Buffets are a very convenient way of feeding lots of people at the same time. They give people control over what they want and don’t want to eat, providing plenty of options to choose from and allow control over portion sizes. A catered buffet helps people to interact with each other as opposed to a sit-down dinner where people usually stay at their own table and rarely go to others uninvited. People can move around freely and initiate a conversation with other people more easily.
Whilst providing a food buffet at conferences meetings, functions and events can be an efficient method of ensuring everyone eats at once, this does present some food safety hazards. The following rules must be followed: –
If you supply food on an occasional and small-scale basis, it is unlikely you will need to register as a food business. However, you may need to register with your local authority as a food business if you provide food on a regular and organised basis. If you handle, prepare, store and serve food occasionally and on a small scale, you do not need to register.
As with all food operations, it is important that the Food Standards Agency’s 4Cs of food hygiene is followed, to ensure food is prepared, handled and stored safely. The following must be adhered to: –
- Purchase food from a reputable supplier. Check their food hygiene rating, which are published online at https://ratings.food.gov.uk/. Use suppliers with a high food hygiene rating.
- If any raw food is stored and used, ensure it is kept apart from ready to eat foods. Store raw foods in separate fridges, freezers and display units where possible. If they are in the same unit, store raw meat, poultry, fish and eggs below ready-to-eat food. Unwashed fruit and vegetables should also be kept separate from ready-to-eat food and above raw meat.
- Keep food covered until it is ready to prepare or serve.
- Use either separate chopping boards, equipment and containers for raw & ready-to-eat foods or clean and disinfect between uses.
- Always wash fresh fruit and vegetables.
- Do not use food past its ‘use by’ date.
- Provide plenty of serving utensils, with at least one per dish to discourage people from using their hands to serve the food.
- Ensure suitable utensils are used that are large enough to prevent the handles touching the food as bacteria can be passed from the hand to the utensil to the food.
- You must be able to provide information about food allergens that are contained in any item of food and drink that is being served. This must be readily available to people attending the buffet and be signed as to where they can obtain it from, such as on a sign displayed next to the buffet or stated on pre-course material.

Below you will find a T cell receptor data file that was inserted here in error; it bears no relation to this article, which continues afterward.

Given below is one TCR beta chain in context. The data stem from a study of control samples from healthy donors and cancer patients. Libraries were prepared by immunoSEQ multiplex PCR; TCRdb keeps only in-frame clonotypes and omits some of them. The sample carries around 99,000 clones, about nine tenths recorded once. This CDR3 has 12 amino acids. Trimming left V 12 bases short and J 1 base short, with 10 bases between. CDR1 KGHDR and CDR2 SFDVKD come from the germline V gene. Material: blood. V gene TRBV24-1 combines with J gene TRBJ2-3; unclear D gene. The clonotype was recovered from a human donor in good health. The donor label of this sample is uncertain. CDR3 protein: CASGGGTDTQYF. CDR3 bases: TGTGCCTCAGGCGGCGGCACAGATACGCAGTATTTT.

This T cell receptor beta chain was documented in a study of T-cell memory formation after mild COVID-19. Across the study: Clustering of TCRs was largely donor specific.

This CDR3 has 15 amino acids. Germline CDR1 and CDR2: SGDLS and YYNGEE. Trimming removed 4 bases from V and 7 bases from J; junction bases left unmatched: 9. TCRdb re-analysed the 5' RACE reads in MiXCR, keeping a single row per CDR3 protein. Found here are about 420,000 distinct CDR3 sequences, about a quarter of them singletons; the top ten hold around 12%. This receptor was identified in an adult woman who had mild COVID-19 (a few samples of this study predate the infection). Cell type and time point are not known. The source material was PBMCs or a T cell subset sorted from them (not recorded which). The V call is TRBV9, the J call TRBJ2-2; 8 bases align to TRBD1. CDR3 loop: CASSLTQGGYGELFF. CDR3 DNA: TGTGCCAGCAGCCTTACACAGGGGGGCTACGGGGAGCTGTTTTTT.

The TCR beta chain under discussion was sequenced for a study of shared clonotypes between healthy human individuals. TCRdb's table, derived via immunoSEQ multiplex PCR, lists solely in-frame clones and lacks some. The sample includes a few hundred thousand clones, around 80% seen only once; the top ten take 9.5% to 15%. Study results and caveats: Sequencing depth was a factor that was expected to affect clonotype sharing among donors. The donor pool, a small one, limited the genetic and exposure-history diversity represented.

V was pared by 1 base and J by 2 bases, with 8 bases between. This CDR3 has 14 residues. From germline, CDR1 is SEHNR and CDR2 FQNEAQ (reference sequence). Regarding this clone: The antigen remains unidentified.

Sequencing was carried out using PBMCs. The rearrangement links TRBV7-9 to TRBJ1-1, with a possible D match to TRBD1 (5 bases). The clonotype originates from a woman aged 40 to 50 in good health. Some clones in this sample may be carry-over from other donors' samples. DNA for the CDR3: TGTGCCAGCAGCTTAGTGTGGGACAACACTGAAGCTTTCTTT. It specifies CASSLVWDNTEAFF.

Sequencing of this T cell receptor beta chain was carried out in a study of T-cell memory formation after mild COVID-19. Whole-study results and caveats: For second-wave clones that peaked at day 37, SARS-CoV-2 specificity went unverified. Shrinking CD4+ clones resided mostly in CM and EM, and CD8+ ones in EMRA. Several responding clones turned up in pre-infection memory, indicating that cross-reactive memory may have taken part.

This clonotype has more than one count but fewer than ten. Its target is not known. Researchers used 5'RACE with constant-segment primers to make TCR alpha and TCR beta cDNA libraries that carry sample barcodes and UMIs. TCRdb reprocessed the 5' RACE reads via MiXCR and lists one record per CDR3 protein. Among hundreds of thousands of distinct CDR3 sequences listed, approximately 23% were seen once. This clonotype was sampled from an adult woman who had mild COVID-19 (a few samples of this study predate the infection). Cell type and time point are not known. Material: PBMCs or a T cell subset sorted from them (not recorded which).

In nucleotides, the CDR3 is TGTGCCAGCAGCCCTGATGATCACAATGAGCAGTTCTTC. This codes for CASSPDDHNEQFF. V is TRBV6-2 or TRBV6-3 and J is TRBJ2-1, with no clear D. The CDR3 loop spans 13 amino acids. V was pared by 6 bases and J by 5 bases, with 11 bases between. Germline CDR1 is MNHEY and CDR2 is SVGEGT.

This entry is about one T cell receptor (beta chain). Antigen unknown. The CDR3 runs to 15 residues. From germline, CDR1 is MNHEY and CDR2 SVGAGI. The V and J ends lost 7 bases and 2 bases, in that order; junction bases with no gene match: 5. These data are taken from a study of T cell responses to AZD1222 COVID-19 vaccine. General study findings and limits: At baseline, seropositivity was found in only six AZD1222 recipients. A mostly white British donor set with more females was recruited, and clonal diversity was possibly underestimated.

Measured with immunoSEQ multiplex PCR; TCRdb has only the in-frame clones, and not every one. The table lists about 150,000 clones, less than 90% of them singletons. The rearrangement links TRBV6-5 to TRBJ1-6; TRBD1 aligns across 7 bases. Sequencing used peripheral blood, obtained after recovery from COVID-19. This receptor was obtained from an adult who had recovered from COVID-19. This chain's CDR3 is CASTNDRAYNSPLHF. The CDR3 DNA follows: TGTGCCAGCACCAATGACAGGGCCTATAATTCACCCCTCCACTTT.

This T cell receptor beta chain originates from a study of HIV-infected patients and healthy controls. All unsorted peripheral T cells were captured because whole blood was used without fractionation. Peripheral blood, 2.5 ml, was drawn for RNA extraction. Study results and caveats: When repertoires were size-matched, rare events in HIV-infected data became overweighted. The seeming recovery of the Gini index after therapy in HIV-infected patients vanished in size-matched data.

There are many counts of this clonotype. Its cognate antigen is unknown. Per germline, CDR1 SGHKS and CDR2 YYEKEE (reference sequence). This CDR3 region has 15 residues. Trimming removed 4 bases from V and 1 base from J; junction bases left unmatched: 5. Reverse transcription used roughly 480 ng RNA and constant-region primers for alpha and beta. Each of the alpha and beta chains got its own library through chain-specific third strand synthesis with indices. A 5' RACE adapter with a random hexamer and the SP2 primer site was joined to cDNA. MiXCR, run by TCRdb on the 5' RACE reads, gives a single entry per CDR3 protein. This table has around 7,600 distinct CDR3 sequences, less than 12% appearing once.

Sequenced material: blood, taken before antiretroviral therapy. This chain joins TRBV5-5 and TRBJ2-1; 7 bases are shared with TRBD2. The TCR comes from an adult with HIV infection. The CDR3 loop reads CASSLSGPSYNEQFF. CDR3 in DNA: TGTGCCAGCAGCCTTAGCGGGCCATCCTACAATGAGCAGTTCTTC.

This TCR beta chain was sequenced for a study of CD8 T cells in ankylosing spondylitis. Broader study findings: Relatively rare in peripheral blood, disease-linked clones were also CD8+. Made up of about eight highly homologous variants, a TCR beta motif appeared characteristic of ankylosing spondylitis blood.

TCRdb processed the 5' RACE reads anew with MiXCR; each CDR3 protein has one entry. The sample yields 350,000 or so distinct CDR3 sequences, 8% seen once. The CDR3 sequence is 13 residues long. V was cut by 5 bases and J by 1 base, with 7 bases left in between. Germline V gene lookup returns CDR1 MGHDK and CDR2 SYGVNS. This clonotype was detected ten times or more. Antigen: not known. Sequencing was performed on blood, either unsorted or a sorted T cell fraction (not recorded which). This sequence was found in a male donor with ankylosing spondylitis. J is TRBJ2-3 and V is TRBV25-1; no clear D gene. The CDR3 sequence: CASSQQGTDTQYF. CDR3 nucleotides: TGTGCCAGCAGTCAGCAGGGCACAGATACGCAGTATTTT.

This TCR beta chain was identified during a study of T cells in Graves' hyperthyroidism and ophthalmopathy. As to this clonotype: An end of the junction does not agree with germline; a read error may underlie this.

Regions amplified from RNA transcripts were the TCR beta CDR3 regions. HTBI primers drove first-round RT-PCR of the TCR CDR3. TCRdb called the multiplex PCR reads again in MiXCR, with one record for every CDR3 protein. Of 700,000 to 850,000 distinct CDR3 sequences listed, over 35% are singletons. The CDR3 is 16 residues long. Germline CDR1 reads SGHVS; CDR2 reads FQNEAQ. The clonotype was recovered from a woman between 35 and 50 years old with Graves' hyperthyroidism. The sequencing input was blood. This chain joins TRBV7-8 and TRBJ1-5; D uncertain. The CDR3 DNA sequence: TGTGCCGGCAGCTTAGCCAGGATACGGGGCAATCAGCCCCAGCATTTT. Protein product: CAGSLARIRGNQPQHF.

- Implement precautions to control allergenic contamination during any preparation, storage and service.
- Make sure chilled food purchased both directly from high street retailers and delivered to the premises are kept at or below 8°C.
- When transporting the chilled ready-to-eat food directly from a high street retailer, consider how the temperature of the food is controlled to ensure it is kept cold, i.e. below 8°C. For a short journey, cold food can be transported in suitable containers, preferably in insulated boxes with cold packs. For longer journeys a suitable refrigerated vehicle should be used.
- Make sure there is the capacity to keep chilled food under refrigeration. Keep chilled food within the fridge until it is required, then prepare / handle without delay. Chilled foods being served cold should be kept under refrigeration below 8°C prior to service. A fridge thermometer should be obtained and used for checking temperatures.
- If food is prepared in advance and then frozen, ensure it is properly defrosted before use.
- High risk food needing to be kept chilled, such as sandwich fillings, cold meats and dairy products should be left out of the fridge for the shortest time possible and not more than 4 hours. After this time any remaining food must be returned to the fridge and used straight from there or be thrown away. The food must not be left out at room temperature again.
- If there is uncertainty as to how quickly the food will be eaten, keep buffet serving portions small. Prepare a number of smaller dishes and replace the serving dishes with fresh ones throughout the event. Store extra cold dishes in the fridge.
- Hot foods should ideally be kept at or above 63°C whilst out for service. If there is no hot holding equipment and/or the food drops below 63°C it must be eaten or taken out of service within two hours.
- If food is purchased frozen, ensure it is prepared and cooked in accordance with any instructions on the packaging.
- If food is delivered cold and is intended to be served hot, ensure that any manufacturer’s cooking instructions are followed. Food must be properly cooked / re-heated to a minimum core temperature of 75°C for 30 seconds. Food must only be re-heated once. If food is being cooked and re-heated then the use of a food probe thermometer is advised to allow checks to be made. The probe must be properly cleaned and disinfected before use.
- Thoroughly clean all surfaces and equipment to remove visible dirt and grease and then disinfect. Follow manufacturer’s instructions on how to use cleaning chemicals.
- Always wash hands thoroughly before handling, preparing and serving food.
- Ensure that any food preparation areas are properly cleaned and disinfected before and after use and wash any equipment used in hot soapy water.
- Use disposable cloths wherever possible and throw them away after each task. Always use a new or freshly cleaned and disinfected cloth to wipe work surfaces, equipment or utensils that will be used with ready to eat food.
For more information on food safety compliance take a look at our our level 2 Food hygiene eLearning or speak to us about our Level 3 Food Hygiene courses.